A short podcast with Professor Harvey Whitehouse on causes of extremism, ahead of our Cumberland Seminar on 8 November 2017

Published Date: 
Thursday, 9 November 2017

Our Principal, Ed Newell, recorded this short podcast with leading anthropologist Professor Harvey Whitehouse from Magdalen College at the University of Oxford, ahead of the evening seminar on 'What Motivates Extremism?'.

Prof Whitehouse gave the opening address at our Cumberland Seminar on 'What Motivates Extremism?', which was followed by group discussions and a plenary session.

The event brought together social commentators, parliamentarians, NGO leaders and researchers. 

Public policy is driven by the principle that violent extremist beliefs cause violent extremist behaviour, but building on a vast body of evidence from anthropology and experimental psychology, Prof Whitehouse argues that the real motivation for extreme behaviour is ‘identify fusion’ (an especially powerful form of group bonding) coupled with perceptions of out-group threat. On this view, religious beliefs are just post-hoc rationalisations, rather than the real drivers of extreme behaviour.

If the hypothesis above is true, then a startling conclusion follows: the suicide bomber who claims that he is acting because of religious beliefs is wrong, and deluded about what is motivating him. It also means our countering violent extremism strategies should focus less on the hot-air produced by extremist beliefs, and more on what really motivates violent extremism.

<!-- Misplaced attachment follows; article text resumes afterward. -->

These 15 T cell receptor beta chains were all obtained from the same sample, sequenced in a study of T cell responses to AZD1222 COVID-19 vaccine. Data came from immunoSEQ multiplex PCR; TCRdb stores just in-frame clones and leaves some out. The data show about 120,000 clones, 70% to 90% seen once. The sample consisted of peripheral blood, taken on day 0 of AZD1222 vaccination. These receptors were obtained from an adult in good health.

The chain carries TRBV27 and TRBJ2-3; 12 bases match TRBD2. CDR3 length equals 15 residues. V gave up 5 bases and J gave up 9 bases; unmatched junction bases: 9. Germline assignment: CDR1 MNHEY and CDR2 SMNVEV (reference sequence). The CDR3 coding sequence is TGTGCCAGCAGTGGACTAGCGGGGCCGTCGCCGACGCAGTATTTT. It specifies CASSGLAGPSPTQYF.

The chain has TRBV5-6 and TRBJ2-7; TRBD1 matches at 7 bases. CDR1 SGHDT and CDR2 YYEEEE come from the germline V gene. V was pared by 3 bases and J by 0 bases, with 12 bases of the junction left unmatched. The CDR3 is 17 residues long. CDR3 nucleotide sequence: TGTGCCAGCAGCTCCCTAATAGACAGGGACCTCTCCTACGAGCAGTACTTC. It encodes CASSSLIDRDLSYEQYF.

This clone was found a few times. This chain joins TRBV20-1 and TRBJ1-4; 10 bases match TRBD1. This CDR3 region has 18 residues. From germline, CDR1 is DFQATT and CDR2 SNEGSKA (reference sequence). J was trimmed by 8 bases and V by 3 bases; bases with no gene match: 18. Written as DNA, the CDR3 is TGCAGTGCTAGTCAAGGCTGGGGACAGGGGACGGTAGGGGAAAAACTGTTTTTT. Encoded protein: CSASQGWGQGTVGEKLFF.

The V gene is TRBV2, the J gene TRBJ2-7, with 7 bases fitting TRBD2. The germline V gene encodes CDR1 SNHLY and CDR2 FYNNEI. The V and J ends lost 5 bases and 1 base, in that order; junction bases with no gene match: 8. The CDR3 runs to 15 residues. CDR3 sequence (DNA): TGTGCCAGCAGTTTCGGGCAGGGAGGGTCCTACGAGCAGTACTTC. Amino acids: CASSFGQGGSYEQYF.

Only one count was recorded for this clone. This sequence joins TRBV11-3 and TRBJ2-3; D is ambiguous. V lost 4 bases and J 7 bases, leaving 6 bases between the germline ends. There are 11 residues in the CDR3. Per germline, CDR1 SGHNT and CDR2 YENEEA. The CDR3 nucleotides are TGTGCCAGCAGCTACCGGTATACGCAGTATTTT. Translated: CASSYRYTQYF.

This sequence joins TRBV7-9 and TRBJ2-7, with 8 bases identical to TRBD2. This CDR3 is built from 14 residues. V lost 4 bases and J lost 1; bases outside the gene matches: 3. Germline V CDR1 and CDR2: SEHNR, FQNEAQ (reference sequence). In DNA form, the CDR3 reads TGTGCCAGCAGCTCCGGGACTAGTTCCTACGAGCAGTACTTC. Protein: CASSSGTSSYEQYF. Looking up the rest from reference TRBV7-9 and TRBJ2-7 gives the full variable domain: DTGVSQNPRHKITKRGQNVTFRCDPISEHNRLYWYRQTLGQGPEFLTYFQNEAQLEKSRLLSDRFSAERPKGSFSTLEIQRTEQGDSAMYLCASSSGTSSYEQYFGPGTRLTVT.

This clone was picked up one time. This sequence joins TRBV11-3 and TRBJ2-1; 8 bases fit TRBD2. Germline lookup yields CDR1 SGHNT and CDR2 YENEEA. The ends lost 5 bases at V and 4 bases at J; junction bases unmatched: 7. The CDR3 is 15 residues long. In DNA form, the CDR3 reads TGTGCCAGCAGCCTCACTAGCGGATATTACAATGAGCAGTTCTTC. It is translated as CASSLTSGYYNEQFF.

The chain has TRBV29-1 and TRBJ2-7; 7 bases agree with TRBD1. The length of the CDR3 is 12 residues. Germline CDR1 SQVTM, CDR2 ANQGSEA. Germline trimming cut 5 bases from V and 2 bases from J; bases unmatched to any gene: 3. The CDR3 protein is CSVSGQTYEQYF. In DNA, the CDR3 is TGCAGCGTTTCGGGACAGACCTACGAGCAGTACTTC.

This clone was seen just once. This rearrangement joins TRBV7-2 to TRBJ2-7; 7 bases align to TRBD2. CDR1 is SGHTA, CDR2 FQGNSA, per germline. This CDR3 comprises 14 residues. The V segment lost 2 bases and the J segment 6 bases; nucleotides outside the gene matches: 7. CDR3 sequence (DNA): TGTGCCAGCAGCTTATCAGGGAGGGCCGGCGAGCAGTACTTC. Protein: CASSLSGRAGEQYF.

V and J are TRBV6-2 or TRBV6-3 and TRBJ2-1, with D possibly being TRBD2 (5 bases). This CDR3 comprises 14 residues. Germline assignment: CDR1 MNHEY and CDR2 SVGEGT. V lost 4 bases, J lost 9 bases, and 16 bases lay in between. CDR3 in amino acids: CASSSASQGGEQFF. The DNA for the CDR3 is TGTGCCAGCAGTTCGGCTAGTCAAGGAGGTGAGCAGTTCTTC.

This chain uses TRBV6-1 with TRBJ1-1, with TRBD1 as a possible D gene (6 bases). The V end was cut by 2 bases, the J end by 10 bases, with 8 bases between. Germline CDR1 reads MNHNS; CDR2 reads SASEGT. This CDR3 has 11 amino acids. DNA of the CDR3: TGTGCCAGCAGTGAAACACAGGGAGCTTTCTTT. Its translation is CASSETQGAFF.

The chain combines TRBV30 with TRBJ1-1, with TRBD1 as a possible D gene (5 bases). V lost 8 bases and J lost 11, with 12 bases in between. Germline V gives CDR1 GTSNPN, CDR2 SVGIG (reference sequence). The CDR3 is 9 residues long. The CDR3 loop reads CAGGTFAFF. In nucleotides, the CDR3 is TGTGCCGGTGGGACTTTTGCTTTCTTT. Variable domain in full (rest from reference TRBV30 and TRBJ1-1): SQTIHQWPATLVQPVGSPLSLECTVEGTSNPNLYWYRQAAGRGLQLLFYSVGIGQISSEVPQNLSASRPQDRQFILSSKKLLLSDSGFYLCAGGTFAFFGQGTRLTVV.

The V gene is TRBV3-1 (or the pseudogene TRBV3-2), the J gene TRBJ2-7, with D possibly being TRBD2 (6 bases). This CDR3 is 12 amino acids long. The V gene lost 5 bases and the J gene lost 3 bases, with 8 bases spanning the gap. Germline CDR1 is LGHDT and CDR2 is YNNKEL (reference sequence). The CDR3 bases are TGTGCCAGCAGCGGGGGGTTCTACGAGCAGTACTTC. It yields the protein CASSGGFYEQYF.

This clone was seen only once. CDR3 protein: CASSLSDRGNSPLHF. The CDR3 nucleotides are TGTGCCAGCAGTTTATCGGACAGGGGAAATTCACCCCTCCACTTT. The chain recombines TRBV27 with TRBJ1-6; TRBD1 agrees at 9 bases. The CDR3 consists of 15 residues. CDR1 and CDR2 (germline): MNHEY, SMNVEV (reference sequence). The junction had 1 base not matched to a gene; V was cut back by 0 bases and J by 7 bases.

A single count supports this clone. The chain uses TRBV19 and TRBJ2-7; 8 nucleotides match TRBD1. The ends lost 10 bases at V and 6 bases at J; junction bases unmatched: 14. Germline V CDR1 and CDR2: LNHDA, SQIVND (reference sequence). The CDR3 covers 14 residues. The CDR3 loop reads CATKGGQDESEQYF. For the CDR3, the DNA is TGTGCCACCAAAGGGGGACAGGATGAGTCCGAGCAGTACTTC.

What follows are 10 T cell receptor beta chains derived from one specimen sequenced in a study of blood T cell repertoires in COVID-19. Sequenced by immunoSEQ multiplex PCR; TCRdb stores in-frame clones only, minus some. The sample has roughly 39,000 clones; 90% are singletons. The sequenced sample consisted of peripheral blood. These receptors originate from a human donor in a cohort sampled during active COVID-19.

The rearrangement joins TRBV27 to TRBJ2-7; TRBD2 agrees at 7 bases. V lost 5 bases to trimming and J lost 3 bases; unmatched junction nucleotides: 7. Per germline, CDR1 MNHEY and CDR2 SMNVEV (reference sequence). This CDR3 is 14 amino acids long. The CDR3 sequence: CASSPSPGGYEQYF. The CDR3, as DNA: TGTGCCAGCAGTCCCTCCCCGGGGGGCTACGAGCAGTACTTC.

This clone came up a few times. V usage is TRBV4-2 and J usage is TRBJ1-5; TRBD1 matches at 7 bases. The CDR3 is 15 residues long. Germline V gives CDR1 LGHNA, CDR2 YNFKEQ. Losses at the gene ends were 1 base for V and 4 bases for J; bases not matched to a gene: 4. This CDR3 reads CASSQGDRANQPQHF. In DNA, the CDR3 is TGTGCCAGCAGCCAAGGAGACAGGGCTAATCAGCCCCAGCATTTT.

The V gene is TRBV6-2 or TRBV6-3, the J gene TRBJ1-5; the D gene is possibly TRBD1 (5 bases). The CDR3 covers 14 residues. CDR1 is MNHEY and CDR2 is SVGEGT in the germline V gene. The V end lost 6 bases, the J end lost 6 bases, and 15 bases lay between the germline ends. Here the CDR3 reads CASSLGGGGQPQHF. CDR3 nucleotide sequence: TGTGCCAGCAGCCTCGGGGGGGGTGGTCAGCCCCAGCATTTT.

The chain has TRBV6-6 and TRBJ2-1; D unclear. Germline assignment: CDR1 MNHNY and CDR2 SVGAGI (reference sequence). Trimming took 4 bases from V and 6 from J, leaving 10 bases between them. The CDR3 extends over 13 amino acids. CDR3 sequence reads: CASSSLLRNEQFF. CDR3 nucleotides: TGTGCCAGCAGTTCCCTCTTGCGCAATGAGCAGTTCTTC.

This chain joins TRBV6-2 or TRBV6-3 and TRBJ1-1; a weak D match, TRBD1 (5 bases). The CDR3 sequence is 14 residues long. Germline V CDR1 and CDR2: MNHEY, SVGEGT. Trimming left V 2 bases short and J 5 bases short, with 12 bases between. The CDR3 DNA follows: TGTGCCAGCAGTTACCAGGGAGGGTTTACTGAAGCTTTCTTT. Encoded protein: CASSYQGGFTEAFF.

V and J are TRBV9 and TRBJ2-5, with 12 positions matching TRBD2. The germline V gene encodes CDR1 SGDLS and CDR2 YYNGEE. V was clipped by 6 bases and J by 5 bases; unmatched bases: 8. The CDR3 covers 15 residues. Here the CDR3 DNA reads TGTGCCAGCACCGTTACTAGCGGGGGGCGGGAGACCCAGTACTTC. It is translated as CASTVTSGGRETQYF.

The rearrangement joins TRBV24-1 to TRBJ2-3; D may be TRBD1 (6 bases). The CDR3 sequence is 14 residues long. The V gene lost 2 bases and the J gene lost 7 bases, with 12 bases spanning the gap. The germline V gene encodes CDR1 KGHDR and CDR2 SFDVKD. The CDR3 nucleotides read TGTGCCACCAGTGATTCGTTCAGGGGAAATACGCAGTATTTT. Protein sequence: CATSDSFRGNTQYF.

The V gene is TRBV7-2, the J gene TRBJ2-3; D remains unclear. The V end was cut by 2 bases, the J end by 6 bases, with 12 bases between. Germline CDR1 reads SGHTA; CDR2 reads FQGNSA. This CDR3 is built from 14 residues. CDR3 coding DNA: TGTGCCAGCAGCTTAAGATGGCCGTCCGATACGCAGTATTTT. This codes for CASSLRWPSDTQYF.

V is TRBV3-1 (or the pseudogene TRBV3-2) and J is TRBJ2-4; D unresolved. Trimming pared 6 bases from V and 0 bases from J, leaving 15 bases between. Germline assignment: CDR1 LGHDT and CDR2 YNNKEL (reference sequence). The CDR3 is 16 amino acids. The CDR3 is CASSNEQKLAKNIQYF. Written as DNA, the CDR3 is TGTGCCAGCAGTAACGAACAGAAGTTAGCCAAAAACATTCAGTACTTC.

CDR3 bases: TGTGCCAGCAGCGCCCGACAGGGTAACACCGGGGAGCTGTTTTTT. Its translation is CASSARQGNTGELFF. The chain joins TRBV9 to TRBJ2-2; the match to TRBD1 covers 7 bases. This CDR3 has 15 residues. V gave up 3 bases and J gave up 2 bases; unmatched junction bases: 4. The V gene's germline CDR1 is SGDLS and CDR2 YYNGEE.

Prof Whitehouse’s own research spans the globe, from Papua New Guinea tribal cultures to Libyan fighters. He believes that shared experiences of fear, pain (psychological and physical) and emotionally charged experiences, lead to particularly strong fusion within groups. And when fused groups feel threatened, they are liable to exhibit extremist behaviours and to perceive their actions as primarily defensive.

If this is the case, then should countering violent extremism strategies focus on disrupting or redirecting the fusion process, rather than challenging the extremist’s explicit religious beliefs and arguments?

The seminar went on to discuss these issues in depth. A short blog with further insights into these discussions, written by one of our PhD Scholars, will be published here shortly.